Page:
My daughter and grandson share the same birthday, August 7. They’re part of a pork-and-grain farming operation near Thamesville. At their birthday celebration on the weekend, our family barbequed pork sausage from their farm on the campfire.
There was no reason to doubt the quality of the sausage. We trust the meat packers in nearby Dresden who make it for them.
But not everyone is so lucky…such as the other millions of Canadians who don’t produce their own meat, or don’t know a neighbourhood butcher they can trust.
And I’m sure their collective jaws dropped — along with some of their trust in the meat sector — when headlines carried news about a University of Guelph study that found high levels of mislabelling on sausages in Canada.
Guelph researchers found what they’ve diplomatically called “mislabelling” and cross-species contamination of meat ingredients in 20 per cent of sausage samples selected from grocery stores across the country.
According to the university, most cases involved meat substitution, such as sausages labelled as beef that also contained pork. Others labelled as chicken also containing turkey. And one pork sausage sample even contained horsemeat.
I’ve heard some people chuckle about it. “What do you expect?” they say. “It’s sausage.”
But that’s a slippery slope. And it doesn’t hold water with consumers.
While no one expects to get Canada prime when they buy sausage, they do expect the label to be honest. They have a right to that. But in one in five cases, that’s not what they’re getting. And in all of the Guelph study samples, the product labels clearly claimed the sausage contained only one kind of meat.
I’m sure the processing sector is aware of how this mess impacts consumer confidence at home and abroad, and wants it cleaned up. Health, safety and ethical issues side, the situation conjures up memories of the unfortunate 2013 European horsemeat scandal, where processors there were nailed for selling beef that was actually horsemeat.
And now, at a time when the public is increasingly skeptical of processed food’s wholesomeness, the sausage episode casts a pall on processed food here. You’d like to think meat processors would self-regulate, but the Guelph study makes you wonder if that’s the case. And although it’s a processor issue, or at least appears to be, it makes farmers look bad by association.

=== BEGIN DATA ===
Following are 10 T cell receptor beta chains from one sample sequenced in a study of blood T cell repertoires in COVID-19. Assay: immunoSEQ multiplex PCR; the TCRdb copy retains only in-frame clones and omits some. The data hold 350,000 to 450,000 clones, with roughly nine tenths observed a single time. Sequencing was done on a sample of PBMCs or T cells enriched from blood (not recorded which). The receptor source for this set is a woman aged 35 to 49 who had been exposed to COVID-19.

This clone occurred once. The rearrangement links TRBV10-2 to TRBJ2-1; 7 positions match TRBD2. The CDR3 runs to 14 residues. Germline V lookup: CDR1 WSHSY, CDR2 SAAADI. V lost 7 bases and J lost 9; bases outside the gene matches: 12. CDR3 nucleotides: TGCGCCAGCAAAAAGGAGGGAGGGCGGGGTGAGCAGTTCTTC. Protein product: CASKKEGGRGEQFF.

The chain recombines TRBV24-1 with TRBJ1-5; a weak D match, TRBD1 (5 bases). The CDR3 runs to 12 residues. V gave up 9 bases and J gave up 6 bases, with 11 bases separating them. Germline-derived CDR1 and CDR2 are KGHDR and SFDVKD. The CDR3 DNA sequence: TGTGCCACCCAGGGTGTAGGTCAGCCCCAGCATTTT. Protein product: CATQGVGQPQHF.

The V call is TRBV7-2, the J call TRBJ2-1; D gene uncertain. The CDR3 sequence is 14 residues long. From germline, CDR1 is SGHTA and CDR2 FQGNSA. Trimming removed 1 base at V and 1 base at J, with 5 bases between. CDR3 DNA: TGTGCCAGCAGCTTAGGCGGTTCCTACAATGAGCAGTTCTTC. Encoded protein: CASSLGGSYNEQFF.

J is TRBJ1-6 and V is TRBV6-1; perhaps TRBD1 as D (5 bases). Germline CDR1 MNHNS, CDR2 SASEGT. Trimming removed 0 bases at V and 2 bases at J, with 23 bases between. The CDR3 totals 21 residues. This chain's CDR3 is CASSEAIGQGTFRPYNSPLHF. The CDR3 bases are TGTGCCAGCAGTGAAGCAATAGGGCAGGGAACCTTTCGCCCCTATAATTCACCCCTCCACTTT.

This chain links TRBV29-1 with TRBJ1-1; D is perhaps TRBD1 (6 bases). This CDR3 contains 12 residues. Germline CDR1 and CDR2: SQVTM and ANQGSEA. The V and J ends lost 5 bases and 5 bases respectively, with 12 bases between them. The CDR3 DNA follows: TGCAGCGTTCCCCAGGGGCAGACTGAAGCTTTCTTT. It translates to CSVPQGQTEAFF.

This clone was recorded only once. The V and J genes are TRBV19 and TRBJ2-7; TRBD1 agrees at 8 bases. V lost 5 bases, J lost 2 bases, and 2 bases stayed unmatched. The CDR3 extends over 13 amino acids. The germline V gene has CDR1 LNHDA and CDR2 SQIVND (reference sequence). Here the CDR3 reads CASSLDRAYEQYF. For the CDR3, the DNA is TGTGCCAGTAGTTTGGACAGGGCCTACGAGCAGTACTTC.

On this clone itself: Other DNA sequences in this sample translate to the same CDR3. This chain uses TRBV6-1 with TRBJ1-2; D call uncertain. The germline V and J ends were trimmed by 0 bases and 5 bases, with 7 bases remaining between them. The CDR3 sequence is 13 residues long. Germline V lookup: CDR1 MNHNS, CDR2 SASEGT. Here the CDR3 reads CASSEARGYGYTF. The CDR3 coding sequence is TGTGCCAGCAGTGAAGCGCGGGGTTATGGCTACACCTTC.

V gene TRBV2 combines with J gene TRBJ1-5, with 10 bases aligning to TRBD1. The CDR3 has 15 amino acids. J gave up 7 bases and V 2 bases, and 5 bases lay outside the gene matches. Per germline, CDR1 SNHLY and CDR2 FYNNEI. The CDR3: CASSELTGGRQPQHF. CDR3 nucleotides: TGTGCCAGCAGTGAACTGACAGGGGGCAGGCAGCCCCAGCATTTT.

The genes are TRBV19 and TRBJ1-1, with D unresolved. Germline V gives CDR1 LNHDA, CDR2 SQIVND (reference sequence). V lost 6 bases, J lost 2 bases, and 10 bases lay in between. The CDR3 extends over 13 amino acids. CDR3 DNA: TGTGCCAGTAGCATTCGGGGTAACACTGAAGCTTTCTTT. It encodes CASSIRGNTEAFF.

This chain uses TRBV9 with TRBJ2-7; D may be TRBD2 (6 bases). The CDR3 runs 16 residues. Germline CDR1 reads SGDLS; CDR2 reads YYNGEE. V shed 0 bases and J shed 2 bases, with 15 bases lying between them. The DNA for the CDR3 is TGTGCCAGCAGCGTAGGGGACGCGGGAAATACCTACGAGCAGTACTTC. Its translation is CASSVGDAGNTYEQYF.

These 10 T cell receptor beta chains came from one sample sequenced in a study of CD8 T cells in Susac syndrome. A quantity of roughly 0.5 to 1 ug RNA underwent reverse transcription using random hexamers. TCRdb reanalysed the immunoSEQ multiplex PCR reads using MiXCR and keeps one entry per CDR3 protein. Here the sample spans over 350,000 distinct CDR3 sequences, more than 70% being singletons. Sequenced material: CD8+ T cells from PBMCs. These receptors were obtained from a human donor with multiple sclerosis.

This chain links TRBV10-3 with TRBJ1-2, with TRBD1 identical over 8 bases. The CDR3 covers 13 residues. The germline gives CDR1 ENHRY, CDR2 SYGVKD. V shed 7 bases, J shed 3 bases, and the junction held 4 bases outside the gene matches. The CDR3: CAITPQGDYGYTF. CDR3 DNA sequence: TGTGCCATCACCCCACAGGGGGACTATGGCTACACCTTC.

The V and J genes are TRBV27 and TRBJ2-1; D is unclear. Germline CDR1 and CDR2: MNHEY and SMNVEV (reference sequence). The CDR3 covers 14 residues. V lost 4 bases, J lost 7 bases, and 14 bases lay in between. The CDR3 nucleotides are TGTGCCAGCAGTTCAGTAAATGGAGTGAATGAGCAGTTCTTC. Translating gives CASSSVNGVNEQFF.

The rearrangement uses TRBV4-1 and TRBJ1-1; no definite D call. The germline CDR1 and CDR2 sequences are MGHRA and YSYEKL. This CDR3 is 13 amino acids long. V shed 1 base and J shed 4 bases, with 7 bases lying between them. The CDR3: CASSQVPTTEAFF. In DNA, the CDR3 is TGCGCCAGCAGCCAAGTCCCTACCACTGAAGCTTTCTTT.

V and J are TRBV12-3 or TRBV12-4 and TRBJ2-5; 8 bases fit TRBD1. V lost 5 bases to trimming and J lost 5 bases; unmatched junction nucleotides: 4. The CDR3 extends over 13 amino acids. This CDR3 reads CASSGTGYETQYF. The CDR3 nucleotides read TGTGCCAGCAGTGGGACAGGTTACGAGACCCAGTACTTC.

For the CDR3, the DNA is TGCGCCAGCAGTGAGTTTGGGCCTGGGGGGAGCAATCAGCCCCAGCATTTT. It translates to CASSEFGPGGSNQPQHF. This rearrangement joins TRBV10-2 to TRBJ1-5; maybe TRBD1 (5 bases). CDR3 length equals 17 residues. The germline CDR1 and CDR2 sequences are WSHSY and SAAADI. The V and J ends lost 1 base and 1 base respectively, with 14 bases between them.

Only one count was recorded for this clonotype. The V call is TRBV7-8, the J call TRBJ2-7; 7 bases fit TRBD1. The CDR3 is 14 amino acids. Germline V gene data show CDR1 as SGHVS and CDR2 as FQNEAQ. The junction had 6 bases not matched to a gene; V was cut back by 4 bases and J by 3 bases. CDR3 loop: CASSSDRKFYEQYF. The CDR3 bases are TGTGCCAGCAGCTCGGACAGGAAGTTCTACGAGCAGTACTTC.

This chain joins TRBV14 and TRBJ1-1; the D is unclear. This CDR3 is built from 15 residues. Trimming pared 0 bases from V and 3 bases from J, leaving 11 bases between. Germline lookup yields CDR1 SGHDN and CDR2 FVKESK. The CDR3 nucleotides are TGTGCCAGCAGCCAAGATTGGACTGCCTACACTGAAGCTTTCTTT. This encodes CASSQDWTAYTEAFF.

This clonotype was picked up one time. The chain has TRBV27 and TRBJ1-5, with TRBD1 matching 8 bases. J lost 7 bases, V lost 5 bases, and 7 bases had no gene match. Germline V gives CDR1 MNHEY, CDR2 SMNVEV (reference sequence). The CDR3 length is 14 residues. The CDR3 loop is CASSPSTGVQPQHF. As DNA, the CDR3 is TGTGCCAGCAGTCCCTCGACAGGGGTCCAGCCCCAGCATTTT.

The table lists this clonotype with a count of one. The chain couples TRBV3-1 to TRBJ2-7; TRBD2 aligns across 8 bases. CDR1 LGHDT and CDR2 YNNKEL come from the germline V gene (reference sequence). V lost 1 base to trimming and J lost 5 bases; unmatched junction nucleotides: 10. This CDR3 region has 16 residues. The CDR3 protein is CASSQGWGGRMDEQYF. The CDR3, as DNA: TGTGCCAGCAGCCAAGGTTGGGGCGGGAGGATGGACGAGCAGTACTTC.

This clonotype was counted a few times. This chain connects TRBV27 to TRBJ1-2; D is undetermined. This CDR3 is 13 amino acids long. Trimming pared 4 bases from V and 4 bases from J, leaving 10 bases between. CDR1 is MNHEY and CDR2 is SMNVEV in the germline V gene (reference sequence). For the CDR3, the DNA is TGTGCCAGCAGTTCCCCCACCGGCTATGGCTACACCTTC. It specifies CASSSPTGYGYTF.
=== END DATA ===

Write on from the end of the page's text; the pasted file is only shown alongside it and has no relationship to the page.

There’s one bright light in all this, though – that is, homegrown technology has advanced to the point where false claims can be exposed, and the whistle can be blown on mislabelling practices. Working with the university, the government has a chance to get on top of the issue (the Guelph research was funded by the Canadian Food Inspection Agency). This is the same technology that earlier exposed fish fraud.
But it all leads to a much bigger question: In this culture of uncertainly, besides counting on researchers shedding light on the truth, how does agriculture promote trust among consumers?
From Quebec, pork producer and processor duBreton is working to convince people high animal welfare standards are the key to trust.
“Pretty labels are not enough,” says the company, claiming that most people “want claims on meat products to be certified,” and cites a recent survey backing up its position. It says more than 80 per cent of consumers surveyed agree that a brand making claims about animal welfare should verify them by an independent, third-party organization that routinely monitors the conditions in which the animals are raised.
Last week, the company announced it’s now a part of the “Certified Humane” program, noting it’s the only Canadian company involved in the program.
It says participation in this initiative can give consumers a level of confidence that the pork they’re buying from duBreton has been raised to well-defined ethical standards, and is checked and verified by program inspectors.
“Compared to commodity or traditional farming practices, this practice costs us 50 per cent more to raise Certified Humane pork and more than double to raise an organic pig,” says the company. “But we believe it is worth it.”
The Certified Humane program doesn’t speak to authenticity. But in a separate message related to the sausage scam, company president Vincent Breton said “DuBreton’s sausages are 100 per cent pork, and we do not use any other proteins.”
The Certified Humane program underlines the extent to which some companies feel they must go to address consumer concerns.
But humane production, no matter how you define it, won’t mean anything if the processing industry isn’t honest about ingredients.
And hard-working Canadian farmers shouldn’t have their livestock misrepresented like this once the animals leave the farm.